Danny Ocean and crew relocate to Amsterdam, having to steal a Faberge egg to repay a nemesis. Some over-confidence in plotting and approach that might grate, but this is nevertheless a slick, effortless sequel doubling down on the mix of heist comedy and New Wave stylings established in its predecessor.
A marionette boy, if worthy, can become human. Another of Zemeckis’s CG/mocap/animation hi-tech but low-soul classic adaptations, this time a remake of the 1940 Disney classic. A few wrinkles, characters, and new songs are added, but no improvements, with some aspects toned down.
A reclusive ex-cop is hired as a PI to help an alcoholic TV star accused of murder. Slightly baggy adaptation of Howard Michael Gould’s fun Hollywood comedy-thriller: casting is spot-on (though Mel Gibson could have done more to lean into his reputation), but flat direction means the zip isn’t there to make this fly.
A compilation of additional stunts and extra footage not used in the release cut of Jackass Forever. More of the same, with no discernable drop in quality from the material used in its movie progenitor. For some, that’ll be all the recommendation that’s needed.
No trailer online that I could find, but here’s a representative clip.
A decade after Jackass 3D, Johnny Knoxville and friends old and new assemble for more lo-fi stunt stupidity. More of the same, though with the added pleasure of age playing its part. The commitment to slapstick male genital abuse throughout is kinda impressive. Jackass 4.5 soon followed.
A space ranger tries to rectify the error marooning his vessel and crew. Contrived Toy Story spinoff – purportedly the film spurring merchandise – that starts well and looks great throughout, hampered with a stupid plot reveal. Also, Buzz here isn’t the toy character. Some good gags and shoutouts, but an empty movie nevertheless.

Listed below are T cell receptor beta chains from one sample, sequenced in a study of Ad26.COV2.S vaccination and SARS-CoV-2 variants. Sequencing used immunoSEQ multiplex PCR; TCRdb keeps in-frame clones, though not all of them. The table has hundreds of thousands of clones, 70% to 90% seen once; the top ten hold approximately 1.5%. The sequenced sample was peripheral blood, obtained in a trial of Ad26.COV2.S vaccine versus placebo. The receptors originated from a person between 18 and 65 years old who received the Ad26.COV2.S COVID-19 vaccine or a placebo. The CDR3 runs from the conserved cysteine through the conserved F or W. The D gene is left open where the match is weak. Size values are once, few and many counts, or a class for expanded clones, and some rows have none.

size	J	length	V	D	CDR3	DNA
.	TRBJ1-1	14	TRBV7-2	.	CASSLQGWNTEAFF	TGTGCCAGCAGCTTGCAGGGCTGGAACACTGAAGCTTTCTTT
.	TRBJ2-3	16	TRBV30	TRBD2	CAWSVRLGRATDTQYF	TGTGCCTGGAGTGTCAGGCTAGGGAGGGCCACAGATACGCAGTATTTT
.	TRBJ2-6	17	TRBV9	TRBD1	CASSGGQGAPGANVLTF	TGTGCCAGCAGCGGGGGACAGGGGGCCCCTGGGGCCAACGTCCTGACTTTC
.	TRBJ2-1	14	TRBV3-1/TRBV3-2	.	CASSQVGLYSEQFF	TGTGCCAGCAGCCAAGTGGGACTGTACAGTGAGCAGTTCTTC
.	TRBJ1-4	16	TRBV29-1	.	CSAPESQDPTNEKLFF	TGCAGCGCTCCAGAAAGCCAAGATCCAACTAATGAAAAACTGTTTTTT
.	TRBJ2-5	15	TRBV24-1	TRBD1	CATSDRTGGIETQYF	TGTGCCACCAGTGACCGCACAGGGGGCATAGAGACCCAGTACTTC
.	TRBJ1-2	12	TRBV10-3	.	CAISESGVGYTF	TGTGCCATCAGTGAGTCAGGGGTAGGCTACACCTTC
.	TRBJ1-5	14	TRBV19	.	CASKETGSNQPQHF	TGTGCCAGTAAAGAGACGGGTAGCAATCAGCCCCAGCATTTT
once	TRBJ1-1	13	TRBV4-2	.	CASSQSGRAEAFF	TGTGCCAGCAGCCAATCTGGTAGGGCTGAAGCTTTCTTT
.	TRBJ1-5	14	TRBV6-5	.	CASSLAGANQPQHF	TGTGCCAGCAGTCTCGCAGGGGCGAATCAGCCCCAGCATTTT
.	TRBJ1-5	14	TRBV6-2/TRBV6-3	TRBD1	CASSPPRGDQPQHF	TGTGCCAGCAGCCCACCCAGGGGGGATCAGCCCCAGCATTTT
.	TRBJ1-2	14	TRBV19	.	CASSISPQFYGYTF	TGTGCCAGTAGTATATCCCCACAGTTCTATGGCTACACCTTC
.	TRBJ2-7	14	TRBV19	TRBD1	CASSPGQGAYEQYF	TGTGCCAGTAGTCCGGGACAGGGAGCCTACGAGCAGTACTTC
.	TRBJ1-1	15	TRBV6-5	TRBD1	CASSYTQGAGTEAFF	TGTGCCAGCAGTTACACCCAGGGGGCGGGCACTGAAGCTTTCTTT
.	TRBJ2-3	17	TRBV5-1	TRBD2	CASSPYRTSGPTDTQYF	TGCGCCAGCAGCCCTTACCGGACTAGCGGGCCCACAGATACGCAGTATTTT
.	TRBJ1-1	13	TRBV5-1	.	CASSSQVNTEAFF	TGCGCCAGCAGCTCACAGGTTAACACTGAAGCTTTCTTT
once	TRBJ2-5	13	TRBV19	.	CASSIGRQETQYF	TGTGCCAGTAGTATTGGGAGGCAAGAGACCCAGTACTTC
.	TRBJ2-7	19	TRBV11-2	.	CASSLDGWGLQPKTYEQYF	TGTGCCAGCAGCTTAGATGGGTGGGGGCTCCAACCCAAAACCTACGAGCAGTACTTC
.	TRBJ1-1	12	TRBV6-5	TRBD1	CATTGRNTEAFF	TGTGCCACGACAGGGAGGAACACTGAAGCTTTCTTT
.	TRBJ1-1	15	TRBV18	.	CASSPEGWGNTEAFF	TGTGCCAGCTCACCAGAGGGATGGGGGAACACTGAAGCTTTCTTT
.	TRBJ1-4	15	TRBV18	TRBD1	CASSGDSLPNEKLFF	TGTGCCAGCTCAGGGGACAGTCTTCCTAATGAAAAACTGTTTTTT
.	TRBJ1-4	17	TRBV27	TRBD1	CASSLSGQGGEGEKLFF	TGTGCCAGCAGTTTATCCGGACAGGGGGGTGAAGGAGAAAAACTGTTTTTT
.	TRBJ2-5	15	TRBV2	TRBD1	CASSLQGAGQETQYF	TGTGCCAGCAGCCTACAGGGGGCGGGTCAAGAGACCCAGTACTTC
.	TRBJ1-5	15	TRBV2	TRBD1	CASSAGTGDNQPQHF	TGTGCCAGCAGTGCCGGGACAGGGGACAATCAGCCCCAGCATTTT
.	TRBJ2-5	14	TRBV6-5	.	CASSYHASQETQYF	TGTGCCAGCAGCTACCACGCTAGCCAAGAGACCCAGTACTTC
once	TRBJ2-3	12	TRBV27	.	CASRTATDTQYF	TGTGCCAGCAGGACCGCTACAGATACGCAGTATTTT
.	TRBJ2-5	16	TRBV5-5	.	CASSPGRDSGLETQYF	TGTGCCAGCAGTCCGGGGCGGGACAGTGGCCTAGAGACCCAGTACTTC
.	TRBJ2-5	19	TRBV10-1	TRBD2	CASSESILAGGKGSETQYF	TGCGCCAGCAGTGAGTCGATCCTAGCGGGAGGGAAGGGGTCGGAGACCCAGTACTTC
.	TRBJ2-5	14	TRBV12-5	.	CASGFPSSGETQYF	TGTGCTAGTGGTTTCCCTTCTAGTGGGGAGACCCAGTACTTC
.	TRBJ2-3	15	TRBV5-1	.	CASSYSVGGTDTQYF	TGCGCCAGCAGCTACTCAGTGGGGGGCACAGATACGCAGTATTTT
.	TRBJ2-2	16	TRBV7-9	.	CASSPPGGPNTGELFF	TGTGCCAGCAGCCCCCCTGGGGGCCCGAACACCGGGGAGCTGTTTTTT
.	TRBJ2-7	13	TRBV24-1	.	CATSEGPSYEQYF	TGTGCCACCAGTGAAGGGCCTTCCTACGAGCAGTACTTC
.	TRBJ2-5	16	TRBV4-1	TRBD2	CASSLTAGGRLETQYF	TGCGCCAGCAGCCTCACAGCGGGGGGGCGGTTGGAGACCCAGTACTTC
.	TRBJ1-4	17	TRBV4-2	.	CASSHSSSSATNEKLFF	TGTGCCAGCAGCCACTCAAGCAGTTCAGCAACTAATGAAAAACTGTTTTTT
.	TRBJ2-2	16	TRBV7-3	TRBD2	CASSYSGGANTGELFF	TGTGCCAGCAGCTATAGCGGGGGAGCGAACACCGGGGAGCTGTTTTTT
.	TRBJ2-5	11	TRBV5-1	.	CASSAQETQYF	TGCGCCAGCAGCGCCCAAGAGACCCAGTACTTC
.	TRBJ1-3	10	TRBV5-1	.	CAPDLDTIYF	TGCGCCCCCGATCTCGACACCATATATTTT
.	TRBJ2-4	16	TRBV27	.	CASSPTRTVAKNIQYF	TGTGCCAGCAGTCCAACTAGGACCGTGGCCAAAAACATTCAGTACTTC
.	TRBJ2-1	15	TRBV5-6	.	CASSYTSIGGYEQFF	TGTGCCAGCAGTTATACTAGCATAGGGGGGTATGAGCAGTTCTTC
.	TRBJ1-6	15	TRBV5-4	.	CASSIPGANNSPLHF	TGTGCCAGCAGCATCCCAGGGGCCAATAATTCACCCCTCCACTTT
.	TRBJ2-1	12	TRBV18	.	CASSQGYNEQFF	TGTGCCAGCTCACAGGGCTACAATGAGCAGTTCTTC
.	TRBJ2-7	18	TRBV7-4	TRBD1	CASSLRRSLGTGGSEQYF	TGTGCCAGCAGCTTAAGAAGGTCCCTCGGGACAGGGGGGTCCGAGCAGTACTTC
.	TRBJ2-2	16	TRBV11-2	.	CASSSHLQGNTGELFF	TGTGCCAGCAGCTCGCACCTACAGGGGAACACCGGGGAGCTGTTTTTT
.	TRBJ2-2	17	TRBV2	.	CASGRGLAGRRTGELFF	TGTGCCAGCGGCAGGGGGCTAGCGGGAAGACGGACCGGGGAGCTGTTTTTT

Multiple gangsters and assassins with varying motives are aboard the same shinkansen. Too-pleased-with-itself slapstick thriller, adapted from the novel Maria Beetle by Kotaro Isaka. Some early stuff works, but there’s little control over the premise, so it falls apart despite committed work from star Brad Pitt and others. A hack approach to Japan doesn’t help.
Mismatched brothers kidnap a paramedic and her cop patient as part of an LA heist getaway. A superior slice of Bayhem (remaking the 2005 Danish flick of the same name) that’s dumb as rocks, but gleeful and propulsive. An impressive commitment to vehicular destruction, and it looks great throughout. Jake Gyllenhaal clearly has a blast.
A princess must fight through her castle to save her family and her kingdom. Modest but broadly effective cod-medieval martial arts action comedy, with plenty of Nu Boyana stunt performers getting theirs. Joey King proves versatile in the lead, though the movie needs more Veronica Ngo.
25 years after the original Woodsboro killings, a new series of murders. Cheerily meta sequel / reboot / remake, better with the self-aware jokes than with real suspense, despite a couple of inventive moments. Hard to care about the new cast or the murder-mystery element though, which robs the movie of impetus.